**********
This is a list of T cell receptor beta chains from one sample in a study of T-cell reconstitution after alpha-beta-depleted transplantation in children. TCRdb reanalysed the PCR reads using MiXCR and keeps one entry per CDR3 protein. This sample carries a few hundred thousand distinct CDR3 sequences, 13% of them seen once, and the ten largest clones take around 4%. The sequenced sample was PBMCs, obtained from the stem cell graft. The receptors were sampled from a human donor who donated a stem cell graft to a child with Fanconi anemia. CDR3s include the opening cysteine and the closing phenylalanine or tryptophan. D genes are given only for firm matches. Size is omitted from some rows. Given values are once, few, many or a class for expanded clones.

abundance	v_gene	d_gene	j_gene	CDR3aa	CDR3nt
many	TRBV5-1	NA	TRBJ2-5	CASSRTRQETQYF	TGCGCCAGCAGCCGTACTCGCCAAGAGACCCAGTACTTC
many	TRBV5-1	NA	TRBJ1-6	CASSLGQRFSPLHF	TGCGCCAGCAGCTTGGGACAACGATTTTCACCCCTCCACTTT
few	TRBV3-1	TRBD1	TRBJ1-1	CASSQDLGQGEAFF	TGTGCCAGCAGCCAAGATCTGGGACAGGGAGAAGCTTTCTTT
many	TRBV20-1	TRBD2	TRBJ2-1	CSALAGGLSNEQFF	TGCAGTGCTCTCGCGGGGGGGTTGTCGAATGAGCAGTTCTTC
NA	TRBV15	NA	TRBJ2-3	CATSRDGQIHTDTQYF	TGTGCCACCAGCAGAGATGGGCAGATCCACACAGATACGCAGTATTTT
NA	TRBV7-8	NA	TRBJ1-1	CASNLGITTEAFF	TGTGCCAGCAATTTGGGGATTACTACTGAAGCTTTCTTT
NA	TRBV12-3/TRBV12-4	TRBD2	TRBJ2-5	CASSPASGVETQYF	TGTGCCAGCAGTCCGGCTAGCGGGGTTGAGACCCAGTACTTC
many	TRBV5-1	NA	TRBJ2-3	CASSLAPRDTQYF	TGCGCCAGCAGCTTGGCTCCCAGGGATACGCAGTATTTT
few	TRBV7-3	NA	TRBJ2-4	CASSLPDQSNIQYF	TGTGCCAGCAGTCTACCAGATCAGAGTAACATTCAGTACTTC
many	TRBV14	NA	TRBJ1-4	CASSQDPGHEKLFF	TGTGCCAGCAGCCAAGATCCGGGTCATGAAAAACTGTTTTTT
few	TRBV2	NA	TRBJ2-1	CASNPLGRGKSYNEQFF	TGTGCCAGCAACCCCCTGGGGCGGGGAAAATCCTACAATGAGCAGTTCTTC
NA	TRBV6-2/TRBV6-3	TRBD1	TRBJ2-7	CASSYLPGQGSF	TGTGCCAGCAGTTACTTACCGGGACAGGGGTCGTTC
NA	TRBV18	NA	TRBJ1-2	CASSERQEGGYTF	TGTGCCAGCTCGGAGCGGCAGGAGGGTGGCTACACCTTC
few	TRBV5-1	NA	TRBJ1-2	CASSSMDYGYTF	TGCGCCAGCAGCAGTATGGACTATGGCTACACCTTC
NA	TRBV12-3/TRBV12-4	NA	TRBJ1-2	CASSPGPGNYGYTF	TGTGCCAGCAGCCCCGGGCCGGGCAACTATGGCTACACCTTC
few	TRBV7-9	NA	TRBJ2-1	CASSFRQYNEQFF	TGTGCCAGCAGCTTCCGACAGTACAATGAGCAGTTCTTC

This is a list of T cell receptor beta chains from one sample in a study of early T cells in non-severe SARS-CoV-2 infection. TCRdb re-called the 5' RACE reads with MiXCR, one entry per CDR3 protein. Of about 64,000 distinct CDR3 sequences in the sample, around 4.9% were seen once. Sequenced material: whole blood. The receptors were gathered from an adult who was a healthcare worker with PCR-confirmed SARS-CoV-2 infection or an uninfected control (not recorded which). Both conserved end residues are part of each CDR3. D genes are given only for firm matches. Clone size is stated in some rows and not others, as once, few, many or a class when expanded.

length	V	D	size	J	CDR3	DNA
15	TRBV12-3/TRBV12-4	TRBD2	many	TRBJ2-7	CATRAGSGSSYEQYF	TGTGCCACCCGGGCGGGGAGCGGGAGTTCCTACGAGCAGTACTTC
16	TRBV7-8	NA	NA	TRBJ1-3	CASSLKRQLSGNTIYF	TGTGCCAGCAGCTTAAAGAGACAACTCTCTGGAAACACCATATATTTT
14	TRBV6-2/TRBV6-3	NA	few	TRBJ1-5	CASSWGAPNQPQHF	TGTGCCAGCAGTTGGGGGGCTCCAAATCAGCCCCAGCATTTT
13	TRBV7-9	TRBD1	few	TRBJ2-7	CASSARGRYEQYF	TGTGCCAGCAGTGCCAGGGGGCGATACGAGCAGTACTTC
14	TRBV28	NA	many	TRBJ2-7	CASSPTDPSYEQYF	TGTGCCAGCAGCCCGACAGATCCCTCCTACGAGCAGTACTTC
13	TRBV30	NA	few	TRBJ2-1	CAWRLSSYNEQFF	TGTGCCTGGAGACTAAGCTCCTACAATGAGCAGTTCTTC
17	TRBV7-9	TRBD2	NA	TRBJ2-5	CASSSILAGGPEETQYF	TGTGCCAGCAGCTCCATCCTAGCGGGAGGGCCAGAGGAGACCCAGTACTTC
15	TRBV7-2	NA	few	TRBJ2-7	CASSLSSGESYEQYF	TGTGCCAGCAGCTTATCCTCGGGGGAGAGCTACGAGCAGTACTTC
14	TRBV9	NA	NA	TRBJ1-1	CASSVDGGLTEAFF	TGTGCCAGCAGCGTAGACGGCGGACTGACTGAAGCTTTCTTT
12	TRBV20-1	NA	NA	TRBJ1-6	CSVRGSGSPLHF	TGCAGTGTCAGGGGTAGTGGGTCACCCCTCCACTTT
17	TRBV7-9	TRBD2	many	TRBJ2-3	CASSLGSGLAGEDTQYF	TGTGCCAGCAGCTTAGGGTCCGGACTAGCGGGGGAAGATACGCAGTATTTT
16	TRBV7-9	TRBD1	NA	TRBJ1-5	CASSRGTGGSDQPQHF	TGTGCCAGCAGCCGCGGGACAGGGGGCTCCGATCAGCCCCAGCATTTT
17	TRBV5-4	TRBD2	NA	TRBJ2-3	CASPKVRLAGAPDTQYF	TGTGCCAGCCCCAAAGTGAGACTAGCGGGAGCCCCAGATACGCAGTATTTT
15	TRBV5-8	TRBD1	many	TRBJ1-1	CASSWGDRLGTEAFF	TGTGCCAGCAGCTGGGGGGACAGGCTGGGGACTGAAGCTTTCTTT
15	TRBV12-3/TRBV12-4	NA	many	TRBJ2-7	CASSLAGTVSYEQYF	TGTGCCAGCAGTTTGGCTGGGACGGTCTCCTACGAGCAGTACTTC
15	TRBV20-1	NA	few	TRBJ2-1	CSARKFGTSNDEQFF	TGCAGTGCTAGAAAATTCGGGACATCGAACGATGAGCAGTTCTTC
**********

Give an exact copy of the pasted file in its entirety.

This is a list of T cell receptor beta chains from one sample in a study of T-cell reconstitution after alpha-beta-depleted transplantation in children. TCRdb reanalysed the PCR reads using MiXCR and keeps one entry per CDR3 protein. This sample carries a few hundred thousand distinct CDR3 sequences, 13% of them seen once, and the ten largest clones take around 4%. The sequenced sample was PBMCs, obtained from the stem cell graft. The receptors were sampled from a human donor who donated a stem cell graft to a child with Fanconi anemia. CDR3s include the opening cysteine and the closing phenylalanine or tryptophan. D genes are given only for firm matches. Size is omitted from some rows. Given values are once, few, many or a class for expanded clones.

abundance	v_gene	d_gene	j_gene	CDR3aa	CDR3nt
many	TRBV5-1	NA	TRBJ2-5	CASSRTRQETQYF	TGCGCCAGCAGCCGTACTCGCCAAGAGACCCAGTACTTC
many	TRBV5-1	NA	TRBJ1-6	CASSLGQRFSPLHF	TGCGCCAGCAGCTTGGGACAACGATTTTCACCCCTCCACTTT
few	TRBV3-1	TRBD1	TRBJ1-1	CASSQDLGQGEAFF	TGTGCCAGCAGCCAAGATCTGGGACAGGGAGAAGCTTTCTTT
many	TRBV20-1	TRBD2	TRBJ2-1	CSALAGGLSNEQFF	TGCAGTGCTCTCGCGGGGGGGTTGTCGAATGAGCAGTTCTTC
NA	TRBV15	NA	TRBJ2-3	CATSRDGQIHTDTQYF	TGTGCCACCAGCAGAGATGGGCAGATCCACACAGATACGCAGTATTTT
NA	TRBV7-8	NA	TRBJ1-1	CASNLGITTEAFF	TGTGCCAGCAATTTGGGGATTACTACTGAAGCTTTCTTT
NA	TRBV12-3/TRBV12-4	TRBD2	TRBJ2-5	CASSPASGVETQYF	TGTGCCAGCAGTCCGGCTAGCGGGGTTGAGACCCAGTACTTC
many	TRBV5-1	NA	TRBJ2-3	CASSLAPRDTQYF	TGCGCCAGCAGCTTGGCTCCCAGGGATACGCAGTATTTT
few	TRBV7-3	NA	TRBJ2-4	CASSLPDQSNIQYF	TGTGCCAGCAGTCTACCAGATCAGAGTAACATTCAGTACTTC
many	TRBV14	NA	TRBJ1-4	CASSQDPGHEKLFF	TGTGCCAGCAGCCAAGATCCGGGTCATGAAAAACTGTTTTTT
few	TRBV2	NA	TRBJ2-1	CASNPLGRGKSYNEQFF	TGTGCCAGCAACCCCCTGGGGCGGGGAAAATCCTACAATGAGCAGTTCTTC
NA	TRBV6-2/TRBV6-3	TRBD1	TRBJ2-7	CASSYLPGQGSF	TGTGCCAGCAGTTACTTACCGGGACAGGGGTCGTTC
NA	TRBV18	NA	TRBJ1-2	CASSERQEGGYTF	TGTGCCAGCTCGGAGCGGCAGGAGGGTGGCTACACCTTC
few	TRBV5-1	NA	TRBJ1-2	CASSSMDYGYTF	TGCGCCAGCAGCAGTATGGACTATGGCTACACCTTC
NA	TRBV12-3/TRBV12-4	NA	TRBJ1-2	CASSPGPGNYGYTF	TGTGCCAGCAGCCCCGGGCCGGGCAACTATGGCTACACCTTC
few	TRBV7-9	NA	TRBJ2-1	CASSFRQYNEQFF	TGTGCCAGCAGCTTCCGACAGTACAATGAGCAGTTCTTC

This is a list of T cell receptor beta chains from one sample in a study of early T cells in non-severe SARS-CoV-2 infection. TCRdb re-called the 5' RACE reads with MiXCR, one entry per CDR3 protein. Of about 64,000 distinct CDR3 sequences in the sample, around 4.9% were seen once. Sequenced material: whole blood. The receptors were gathered from an adult who was a healthcare worker with PCR-confirmed SARS-CoV-2 infection or an uninfected control (not recorded which). Both conserved end residues are part of each CDR3. D genes are given only for firm matches. Clone size is stated in some rows and not others, as once, few, many or a class when expanded.

length	V	D	size	J	CDR3	DNA
15	TRBV12-3/TRBV12-4	TRBD2	many	TRBJ2-7	CATRAGSGSSYEQYF	TGTGCCACCCGGGCGGGGAGCGGGAGTTCCTACGAGCAGTACTTC
16	TRBV7-8	NA	NA	TRBJ1-3	CASSLKRQLSGNTIYF	TGTGCCAGCAGCTTAAAGAGACAACTCTCTGGAAACACCATATATTTT
14	TRBV6-2/TRBV6-3	NA	few	TRBJ1-5	CASSWGAPNQPQHF	TGTGCCAGCAGTTGGGGGGCTCCAAATCAGCCCCAGCATTTT
13	TRBV7-9	TRBD1	few	TRBJ2-7	CASSARGRYEQYF	TGTGCCAGCAGTGCCAGGGGGCGATACGAGCAGTACTTC
14	TRBV28	NA	many	TRBJ2-7	CASSPTDPSYEQYF	TGTGCCAGCAGCCCGACAGATCCCTCCTACGAGCAGTACTTC
13	TRBV30	NA	few	TRBJ2-1	CAWRLSSYNEQFF	TGTGCCTGGAGACTAAGCTCCTACAATGAGCAGTTCTTC
17	TRBV7-9	TRBD2	NA	TRBJ2-5	CASSSILAGGPEETQYF	TGTGCCAGCAGCTCCATCCTAGCGGGAGGGCCAGAGGAGACCCAGTACTTC
15	TRBV7-2	NA	few	TRBJ2-7	CASSLSSGESYEQYF	TGTGCCAGCAGCTTATCCTCGGGGGAGAGCTACGAGCAGTACTTC
14	TRBV9	NA	NA	TRBJ1-1	CASSVDGGLTEAFF	TGTGCCAGCAGCGTAGACGGCGGACTGACTGAAGCTTTCTTT
12	TRBV20-1	NA	NA	TRBJ1-6	CSVRGSGSPLHF	TGCAGTGTCAGGGGTAGTGGGTCACCCCTCCACTTT
17	TRBV7-9	TRBD2	many	TRBJ2-3	CASSLGSGLAGEDTQYF	TGTGCCAGCAGCTTAGGGTCCGGACTAGCGGGGGAAGATACGCAGTATTTT
16	TRBV7-9	TRBD1	NA	TRBJ1-5	CASSRGTGGSDQPQHF	TGTGCCAGCAGCCGCGGGACAGGGGGCTCCGATCAGCCCCAGCATTTT
17	TRBV5-4	TRBD2	NA	TRBJ2-3	CASPKVRLAGAPDTQYF	TGTGCCAGCCCCAAAGTGAGACTAGCGGGAGCCCCAGATACGCAGTATTTT
15	TRBV5-8	TRBD1	many	TRBJ1-1	CASSWGDRLGTEAFF	TGTGCCAGCAGCTGGGGGGACAGGCTGGGGACTGAAGCTTTCTTT
15	TRBV12-3/TRBV12-4	NA	many	TRBJ2-7	CASSLAGTVSYEQYF	TGTGCCAGCAGTTTGGCTGGGACGGTCTCCTACGAGCAGTACTTC
15	TRBV20-1	NA	few	TRBJ2-1	CSARKFGTSNDEQFF	TGCAGTGCTAGAAAATTCGGGACATCGAACGATGAGCAGTTCTTC